If needed, this limitation can be made clear through legislative text. But also, it’s how other registration and listing programs for FDA-regulated commodities are handled. For example, a food facility registration requirement is complete once all the required fields are filled out—a food facility faces no waiting period for FDA to confirm the information is correct.

FDA is not looking to restrict access to dietary supplements, but rather is merely hoping to keep current with the marketplace. We cannot regulate what we cannot see and, unfortunately, it’s currently too easy to hide in the shadows in today’s market.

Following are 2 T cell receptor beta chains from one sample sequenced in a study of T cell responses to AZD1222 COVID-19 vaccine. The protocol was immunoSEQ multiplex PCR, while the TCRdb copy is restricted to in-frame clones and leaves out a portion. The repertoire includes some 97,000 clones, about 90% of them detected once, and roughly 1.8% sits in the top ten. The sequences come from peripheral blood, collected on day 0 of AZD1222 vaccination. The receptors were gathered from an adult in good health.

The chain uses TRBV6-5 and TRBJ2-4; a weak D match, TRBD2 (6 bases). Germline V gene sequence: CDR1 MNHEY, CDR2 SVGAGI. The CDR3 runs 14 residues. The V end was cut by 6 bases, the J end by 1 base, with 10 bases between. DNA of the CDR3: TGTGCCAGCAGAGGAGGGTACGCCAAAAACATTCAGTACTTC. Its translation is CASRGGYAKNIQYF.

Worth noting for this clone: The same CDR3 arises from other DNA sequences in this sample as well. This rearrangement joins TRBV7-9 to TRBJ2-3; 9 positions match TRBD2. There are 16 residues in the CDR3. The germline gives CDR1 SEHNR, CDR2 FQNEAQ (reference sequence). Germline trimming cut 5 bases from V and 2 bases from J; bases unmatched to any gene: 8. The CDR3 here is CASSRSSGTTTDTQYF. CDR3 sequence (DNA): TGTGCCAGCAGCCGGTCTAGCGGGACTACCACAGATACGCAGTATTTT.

A narrowly tailored dietary supplement listing requirement can provide FDA with product-specific information at the point of introduction to the market, but it shouldn’t slow—or restrict—the entrance of products into commerce. Rather, a dietary supplement listing would put this information on FDA’s radar with the agency then bearing the burden to follow up on products as warranted.

We are also aware that some firms would actively avoid FDA oversight. Fraudulent and deceptive behavior will persist regardless of the specific legal framework, but a dietary supplement listing requirement would make it harder for these products to blend in with responsible industry.

That said, enforcement tools would be essential to an effective dietary supplement listing program, and FDA should be empowered to utilize such tools and preserve the integrity of the listing database.